- Major utilities are spending more than ever on their distribution systems, largely driven by capital expenditures to replace aging equipment, according to new analysis from the U.S. Energy Information Administration (EIA).
- Utility distribution spending has risen 54% since 1997, from $31 billion to $51 billion annually, EIA said following an analysis of major utilities representing about 70% of total U.S. electric load.
- During that same time, annual capital investment by these utilities for electric distribution systems nearly doubled — and remains the largest chunk of utility distribution system spending. That is also unlikely to change: some 70% of power transformers are 25 years or older, EIA said.
The nation's electric grid is rapidly aging. A 2015 report from the U.S. Department of Energy concluded 70% of power transformers are 25 years of age or older, 60% of circuit breakers are 30 years or older and 70% of transmission lines are 25 years or older. Utilities are rushing to modernize, not just to enable a new era of electric technology, but to maintain reliability.
EIA says capital investment "accounts for the largest share of distribution costs as utilities work to upgrade aging equipment." Utilities are now undertaking a host of equipment upgrades and replacements, from poles and wires to substation transformers, aiming to better withstand extreme weather events and enable easier frequency and voltage control during emergencies.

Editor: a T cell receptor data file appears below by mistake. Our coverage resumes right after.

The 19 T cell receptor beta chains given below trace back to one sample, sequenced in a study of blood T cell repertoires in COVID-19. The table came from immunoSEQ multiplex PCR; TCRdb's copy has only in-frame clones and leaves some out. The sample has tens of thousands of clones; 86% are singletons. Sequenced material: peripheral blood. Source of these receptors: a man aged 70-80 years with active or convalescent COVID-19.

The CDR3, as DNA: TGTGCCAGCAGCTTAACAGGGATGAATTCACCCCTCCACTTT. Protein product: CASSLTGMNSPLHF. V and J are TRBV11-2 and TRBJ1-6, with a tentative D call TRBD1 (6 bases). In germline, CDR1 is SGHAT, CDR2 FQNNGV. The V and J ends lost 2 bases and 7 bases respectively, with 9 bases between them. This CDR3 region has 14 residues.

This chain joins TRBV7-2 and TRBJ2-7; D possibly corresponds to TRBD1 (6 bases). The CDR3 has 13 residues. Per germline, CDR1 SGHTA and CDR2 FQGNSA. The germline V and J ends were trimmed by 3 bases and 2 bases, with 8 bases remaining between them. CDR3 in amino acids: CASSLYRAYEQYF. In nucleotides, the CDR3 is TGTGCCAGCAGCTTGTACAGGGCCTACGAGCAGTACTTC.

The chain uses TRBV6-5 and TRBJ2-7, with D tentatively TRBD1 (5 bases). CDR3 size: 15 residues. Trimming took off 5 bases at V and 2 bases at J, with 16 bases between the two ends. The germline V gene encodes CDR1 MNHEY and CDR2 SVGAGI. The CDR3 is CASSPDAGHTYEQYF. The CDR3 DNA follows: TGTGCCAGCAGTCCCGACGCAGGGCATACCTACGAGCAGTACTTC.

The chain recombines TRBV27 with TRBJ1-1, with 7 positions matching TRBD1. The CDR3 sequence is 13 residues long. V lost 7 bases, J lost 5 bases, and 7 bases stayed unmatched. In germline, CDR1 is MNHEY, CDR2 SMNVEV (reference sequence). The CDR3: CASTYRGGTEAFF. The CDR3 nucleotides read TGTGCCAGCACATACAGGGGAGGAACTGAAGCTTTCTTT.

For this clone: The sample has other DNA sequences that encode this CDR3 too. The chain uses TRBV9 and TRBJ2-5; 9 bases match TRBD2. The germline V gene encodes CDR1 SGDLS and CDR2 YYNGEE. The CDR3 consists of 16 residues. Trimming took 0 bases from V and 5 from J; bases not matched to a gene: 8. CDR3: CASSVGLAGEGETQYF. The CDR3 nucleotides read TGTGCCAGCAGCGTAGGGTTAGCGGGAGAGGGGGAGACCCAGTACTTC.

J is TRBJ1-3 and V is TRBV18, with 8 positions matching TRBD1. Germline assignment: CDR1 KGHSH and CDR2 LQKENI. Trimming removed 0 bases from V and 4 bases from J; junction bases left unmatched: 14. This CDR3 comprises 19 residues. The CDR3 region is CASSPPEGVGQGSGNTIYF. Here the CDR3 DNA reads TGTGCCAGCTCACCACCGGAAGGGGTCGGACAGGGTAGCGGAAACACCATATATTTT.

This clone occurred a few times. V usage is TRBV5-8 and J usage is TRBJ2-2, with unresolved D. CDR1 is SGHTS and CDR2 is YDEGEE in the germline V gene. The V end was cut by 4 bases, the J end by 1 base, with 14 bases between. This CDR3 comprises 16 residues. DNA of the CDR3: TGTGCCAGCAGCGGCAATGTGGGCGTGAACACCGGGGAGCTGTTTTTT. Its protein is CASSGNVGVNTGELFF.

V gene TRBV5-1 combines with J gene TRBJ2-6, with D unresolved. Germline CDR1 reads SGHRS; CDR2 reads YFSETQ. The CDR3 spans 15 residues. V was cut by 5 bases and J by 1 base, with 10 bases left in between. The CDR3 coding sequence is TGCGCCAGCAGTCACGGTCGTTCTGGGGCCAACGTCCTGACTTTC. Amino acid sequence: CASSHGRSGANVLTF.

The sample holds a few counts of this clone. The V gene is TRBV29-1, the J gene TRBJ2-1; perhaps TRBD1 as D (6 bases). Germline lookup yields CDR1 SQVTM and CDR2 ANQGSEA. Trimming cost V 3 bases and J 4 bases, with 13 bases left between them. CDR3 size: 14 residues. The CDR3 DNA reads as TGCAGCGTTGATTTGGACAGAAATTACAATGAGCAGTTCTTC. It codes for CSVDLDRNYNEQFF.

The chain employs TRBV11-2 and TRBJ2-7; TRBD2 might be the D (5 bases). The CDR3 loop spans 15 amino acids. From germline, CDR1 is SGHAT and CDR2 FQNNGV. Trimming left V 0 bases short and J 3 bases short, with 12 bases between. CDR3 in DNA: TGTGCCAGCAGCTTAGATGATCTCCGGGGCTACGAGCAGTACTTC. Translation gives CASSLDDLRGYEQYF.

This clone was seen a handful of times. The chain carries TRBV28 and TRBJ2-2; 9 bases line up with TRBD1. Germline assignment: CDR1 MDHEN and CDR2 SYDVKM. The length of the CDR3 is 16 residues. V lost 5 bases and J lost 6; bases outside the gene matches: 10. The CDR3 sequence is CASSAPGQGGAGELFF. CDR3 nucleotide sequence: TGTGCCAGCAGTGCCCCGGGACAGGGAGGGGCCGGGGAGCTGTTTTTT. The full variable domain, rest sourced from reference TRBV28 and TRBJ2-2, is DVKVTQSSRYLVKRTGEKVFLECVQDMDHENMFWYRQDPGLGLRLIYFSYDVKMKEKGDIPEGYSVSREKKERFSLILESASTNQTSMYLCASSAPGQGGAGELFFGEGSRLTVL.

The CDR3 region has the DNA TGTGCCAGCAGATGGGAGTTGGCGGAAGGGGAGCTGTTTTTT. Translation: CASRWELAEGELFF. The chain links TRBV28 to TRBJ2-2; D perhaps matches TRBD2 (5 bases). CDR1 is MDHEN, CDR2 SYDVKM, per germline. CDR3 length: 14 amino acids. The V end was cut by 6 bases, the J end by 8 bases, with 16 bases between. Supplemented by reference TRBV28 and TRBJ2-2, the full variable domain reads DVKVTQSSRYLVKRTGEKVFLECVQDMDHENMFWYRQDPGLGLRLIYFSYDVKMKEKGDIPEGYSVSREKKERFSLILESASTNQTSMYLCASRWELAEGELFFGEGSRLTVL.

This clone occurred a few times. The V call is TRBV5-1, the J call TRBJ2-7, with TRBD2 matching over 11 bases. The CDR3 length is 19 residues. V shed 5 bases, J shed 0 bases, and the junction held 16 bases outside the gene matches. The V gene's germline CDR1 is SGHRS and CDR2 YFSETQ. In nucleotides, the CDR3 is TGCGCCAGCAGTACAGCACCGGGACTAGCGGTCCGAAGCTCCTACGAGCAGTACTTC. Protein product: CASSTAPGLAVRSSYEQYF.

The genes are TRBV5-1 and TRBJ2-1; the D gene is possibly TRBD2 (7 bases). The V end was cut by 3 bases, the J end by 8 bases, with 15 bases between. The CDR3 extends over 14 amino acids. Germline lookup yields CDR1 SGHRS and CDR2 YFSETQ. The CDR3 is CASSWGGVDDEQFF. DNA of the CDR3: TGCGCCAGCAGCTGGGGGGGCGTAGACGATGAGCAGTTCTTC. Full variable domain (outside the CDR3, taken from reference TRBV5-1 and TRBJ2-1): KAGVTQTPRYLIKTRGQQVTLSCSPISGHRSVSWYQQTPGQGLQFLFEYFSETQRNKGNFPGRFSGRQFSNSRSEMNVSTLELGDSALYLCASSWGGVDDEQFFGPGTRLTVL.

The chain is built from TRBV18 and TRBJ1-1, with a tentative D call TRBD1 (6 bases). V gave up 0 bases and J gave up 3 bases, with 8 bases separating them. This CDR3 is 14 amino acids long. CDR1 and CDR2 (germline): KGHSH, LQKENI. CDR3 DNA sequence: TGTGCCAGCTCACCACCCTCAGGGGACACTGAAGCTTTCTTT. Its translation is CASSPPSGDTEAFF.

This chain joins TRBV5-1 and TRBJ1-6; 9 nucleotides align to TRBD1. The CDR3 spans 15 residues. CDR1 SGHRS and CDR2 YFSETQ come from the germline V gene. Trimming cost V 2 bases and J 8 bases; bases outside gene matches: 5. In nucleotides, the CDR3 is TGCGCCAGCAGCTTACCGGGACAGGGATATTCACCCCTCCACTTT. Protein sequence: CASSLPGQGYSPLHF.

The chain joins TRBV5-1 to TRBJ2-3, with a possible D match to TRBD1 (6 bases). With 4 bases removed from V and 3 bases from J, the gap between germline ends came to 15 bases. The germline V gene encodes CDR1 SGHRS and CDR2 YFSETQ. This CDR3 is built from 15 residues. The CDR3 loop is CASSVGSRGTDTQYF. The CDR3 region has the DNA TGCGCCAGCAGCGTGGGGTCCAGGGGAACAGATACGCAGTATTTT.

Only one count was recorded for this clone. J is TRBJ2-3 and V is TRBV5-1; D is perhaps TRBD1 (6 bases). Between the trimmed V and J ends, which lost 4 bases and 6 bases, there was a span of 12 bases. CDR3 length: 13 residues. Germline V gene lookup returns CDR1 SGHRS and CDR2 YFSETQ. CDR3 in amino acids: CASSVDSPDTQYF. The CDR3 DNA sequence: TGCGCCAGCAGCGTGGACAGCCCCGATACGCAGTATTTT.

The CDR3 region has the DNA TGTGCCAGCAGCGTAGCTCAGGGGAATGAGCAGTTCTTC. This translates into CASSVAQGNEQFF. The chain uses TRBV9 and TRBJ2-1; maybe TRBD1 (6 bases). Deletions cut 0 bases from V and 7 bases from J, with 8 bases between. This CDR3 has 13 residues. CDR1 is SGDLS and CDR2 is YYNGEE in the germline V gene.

Investments and upgrades will need to continue, as electric vehicles become more commonplace. The National Renewable Energy Laboratory earlier this year concluded distribution transformers may need to be replaced more frequently, and peak load could push system limits with just one or two electric vehicles on a neighborhood circuit.
According to data from the Federal Energy Regulatory Commission, the largest increases in distribution spending were seen in older, more populated systems, particularly large cities like New York City, Boston, San Francisco, Chicago and Philadelphia.
EIA said operations and maintenance expenses have increased along with capital expenditures, as electric distribution systems "experience stress from several factors", including more customers, variable generation and natural disasters.
Accommodating distributed resources, in particular more customer-sited generation, is another key aspect driving the investment.
"Managing a grid with increasing amounts of customer-sited variable generation increases wear and tear on the distribution equipment required to maintain voltage and frequency within acceptable limits and to manage excessive heating of transformers during reverse power flow," EIA said.
The agency notes that in the last 10 years, investment in overhead poles, wires, devices and fixtures such as sensors, relays and circuits, rose by 69%. Spending on substation transformers and other station equipment increased by 35%. Investment in customer meters also more than doubled as more utilities have "upgraded customer meters to smart meters that can be accessed remotely, communicate directly to utilities and support smart consumption and pricing applications using real-time or near real-time electricity data," EIA said.